[cnn-photo-caption image= http://i2.cdn.turner.com/cnn/2008/POLITICS/10/01/battleground.polls/art.obama.gi.jpg caption="Obama is up in new CNN polls."]ST. LOUIS, Missouri (CNN) - New polls in five crucial battleground states that could decide the race for the White House suggest Barack Obama is making some major gains.
CNN/Time Magazine/Opinion Research Corporation polls released Wednesday afternoon of likely voters in Florida, Minnesota, Missouri, Nevada and Virginia suggest a shift towards the Democratic presidential nominee.
In Florida, the state that decided it all in the 2000 presidential election, 51 percent of likely voters say Obama is their choice for president, with 47 percent backing Republican presidential nominee John McCain. The last CNN poll taken in Florida showed the race for the state's 27 electoral votes all tied at 48 percent apiece, among registered voters. A new CNN Poll of Polls in Florida, also out Wednesday afternoon, has Obama over McCain by 5 points. The CNN Poll of Polls is an average of the new CNN poll and other new state polls.
"The campaign season is like the hurricane season. Florida lies directly in its path. Hurricane Obama hit Florida, and Hurricane McCain. Tropical Storms Biden and Palin made landfall in the Sunshine State. The impact? Over the last two weeks, Barack Obama has been gaining support in Florida," says CNN Senior Political Analyst Bill Schneider.
Obama's also making gains over McCain in Minnesota, the state where the Republican convention was held a month ago. Fifty-four percent of those questioned are backing Obama, with 43 percent supporting McCain. That 11 point lead is much larger than the small two point advantage Obama had in the last CNN poll taken in Minnesota, one month ago.
It's a similar story in Missouri, where 49 percent of those polled are backing Obama and 48 percent supporting McCain. That's a gain for Obama, who was down five points to McCain in our last poll in Missouri, taken three weeks ago. Thursday's night's Vice Presidential debate is being held in St. Louis, Missouri. The only other new poll in Missouri, a Research 2000 survey, indicates McCain ahead by one point.
The poll also indicates Obama has a four point lead over McCain in Nevada, 51 percent to 47 percent. CNN's last survey in Nevada, taken in late August, had McCain up slightly. A new American Research Group poll in Nevada puts McCain ahead by two points.
In Virginia, a state that hasn't voted for the Democrats in a presidential contest since 1964, the new poll suggests Obama has a nine point lead, 53 percent to 44 percent. The last CNN survey in Virginia, taken in mid September, had McCain up by four points. But it's a slightly different story in American Research Group's new survey in Virginia, which indicates McCann has a three point lead.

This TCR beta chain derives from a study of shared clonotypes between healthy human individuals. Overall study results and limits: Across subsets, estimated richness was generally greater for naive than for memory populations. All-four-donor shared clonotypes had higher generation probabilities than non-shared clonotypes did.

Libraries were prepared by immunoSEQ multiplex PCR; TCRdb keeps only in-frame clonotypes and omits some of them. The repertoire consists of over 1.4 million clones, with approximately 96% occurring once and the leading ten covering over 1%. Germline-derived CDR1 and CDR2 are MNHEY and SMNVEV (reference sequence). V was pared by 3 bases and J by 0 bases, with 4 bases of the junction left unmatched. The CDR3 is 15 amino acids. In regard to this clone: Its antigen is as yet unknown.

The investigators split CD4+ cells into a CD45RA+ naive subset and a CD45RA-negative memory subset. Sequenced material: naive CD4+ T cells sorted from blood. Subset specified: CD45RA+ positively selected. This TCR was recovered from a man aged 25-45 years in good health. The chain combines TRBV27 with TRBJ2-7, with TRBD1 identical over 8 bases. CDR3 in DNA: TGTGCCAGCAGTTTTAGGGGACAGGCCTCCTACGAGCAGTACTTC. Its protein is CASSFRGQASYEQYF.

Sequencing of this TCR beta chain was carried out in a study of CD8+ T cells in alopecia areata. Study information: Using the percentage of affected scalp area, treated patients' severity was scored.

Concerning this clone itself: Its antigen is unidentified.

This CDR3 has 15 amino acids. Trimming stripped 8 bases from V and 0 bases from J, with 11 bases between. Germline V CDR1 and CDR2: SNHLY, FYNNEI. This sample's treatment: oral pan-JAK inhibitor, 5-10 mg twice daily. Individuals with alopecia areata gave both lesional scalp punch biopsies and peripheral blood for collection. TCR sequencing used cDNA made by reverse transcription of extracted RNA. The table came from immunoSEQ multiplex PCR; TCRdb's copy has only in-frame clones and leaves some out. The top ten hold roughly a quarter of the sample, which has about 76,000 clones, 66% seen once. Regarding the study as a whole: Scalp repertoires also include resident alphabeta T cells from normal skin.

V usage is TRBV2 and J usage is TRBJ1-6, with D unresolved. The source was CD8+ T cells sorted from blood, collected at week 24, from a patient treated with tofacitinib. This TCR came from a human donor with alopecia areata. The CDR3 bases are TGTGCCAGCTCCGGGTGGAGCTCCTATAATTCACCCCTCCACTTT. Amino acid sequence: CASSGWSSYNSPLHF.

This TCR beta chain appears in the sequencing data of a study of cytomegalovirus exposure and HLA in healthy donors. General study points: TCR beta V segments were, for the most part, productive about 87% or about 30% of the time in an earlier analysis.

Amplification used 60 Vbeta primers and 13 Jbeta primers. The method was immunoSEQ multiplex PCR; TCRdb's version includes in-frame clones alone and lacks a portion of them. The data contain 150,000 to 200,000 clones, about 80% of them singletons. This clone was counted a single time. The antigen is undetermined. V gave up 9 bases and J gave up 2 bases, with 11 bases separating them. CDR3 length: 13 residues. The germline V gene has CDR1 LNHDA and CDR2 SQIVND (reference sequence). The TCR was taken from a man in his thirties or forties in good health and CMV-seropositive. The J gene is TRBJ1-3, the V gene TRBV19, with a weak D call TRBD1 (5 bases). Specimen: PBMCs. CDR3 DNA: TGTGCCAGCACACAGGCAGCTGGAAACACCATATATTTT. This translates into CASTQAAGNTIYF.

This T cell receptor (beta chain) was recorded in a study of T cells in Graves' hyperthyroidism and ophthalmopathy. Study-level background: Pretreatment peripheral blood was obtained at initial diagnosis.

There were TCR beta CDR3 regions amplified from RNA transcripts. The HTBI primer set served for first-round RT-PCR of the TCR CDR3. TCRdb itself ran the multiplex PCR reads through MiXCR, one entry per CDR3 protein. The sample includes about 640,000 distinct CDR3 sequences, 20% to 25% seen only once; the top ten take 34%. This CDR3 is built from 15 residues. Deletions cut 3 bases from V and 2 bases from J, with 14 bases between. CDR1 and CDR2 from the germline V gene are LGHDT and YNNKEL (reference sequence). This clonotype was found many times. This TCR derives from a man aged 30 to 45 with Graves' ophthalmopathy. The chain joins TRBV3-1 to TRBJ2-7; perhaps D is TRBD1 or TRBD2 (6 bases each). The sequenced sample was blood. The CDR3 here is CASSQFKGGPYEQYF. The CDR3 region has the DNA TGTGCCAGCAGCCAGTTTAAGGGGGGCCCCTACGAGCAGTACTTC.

What's behind this shift for Obama?
"Obama has gained ground among moderates in all five states," said CNN Polling Director Keating Holland. "That may have something to do with the first presidential debate. Some commentators knocked Obama for agreeing with McCain as often as he did, but moderates tend to like it when candidates appear willing to see the other side's point of view.
"In most states, Obama also won support from senior citizens and voters making more than $75,000. Those are two groups who may have been hardest-hit by the recent problems in the stock market and the financial community. Economic jitters may not last if Congress passes legislation in the next few days, but there may have been short-term gains for Obama as a result of the current economic problems," added Holland.
When factored in, the new CNN/Time Magazine/Opinion Research Corporation polls are behind a shift in the CNN Electoral College Map. CNN is moving Minnesota, and its 10 electoral votes, from toss up to lean Obama. Missouri, with 11 electoral votes up for grabs, is shifting from lean McCain to toss up. With those moves, CNN estimates that if the presidential election were held today, Obama would win states with 250 electoral votes and McCain states with 189 electoral votes, with 99 electoral votes in states still up for grabs. Two-hundred and seventy electoral votes are needed to win the White House. Obama has a 61 electoral vote advantage over McCain, up from a 40 point lead in our previous electoral map.
The poll also expanded to include three third party candidates, Independent Ralph Nader, Libertarian candidate Bob Barr and Green Party candidate Cynthia McKinney. Except for a 3 percent showing by Nader in Florida and a 4 percent showing by Nader in Nevada, no one registered more than two percent in any survey.
The CNN/Time Magazine/Opinion Research Corporation polls were conducted September 28-30, with 940 registered voters and 770 likely votes in Florida, 929 registered voters and 849 likely voters in Minnesota, 951 registered voters and 744 likely voters in Missouri, 924 registered voters and 684 likely voters in Nevada, and 925 registered voters and 684 likely voters in Virginia all questioned by telephone. The survey's sampling error is plus or minus 3.5 percentage points in Florida, Minnesota and Missouri, and 4 percentage points in Nevada and Virginia.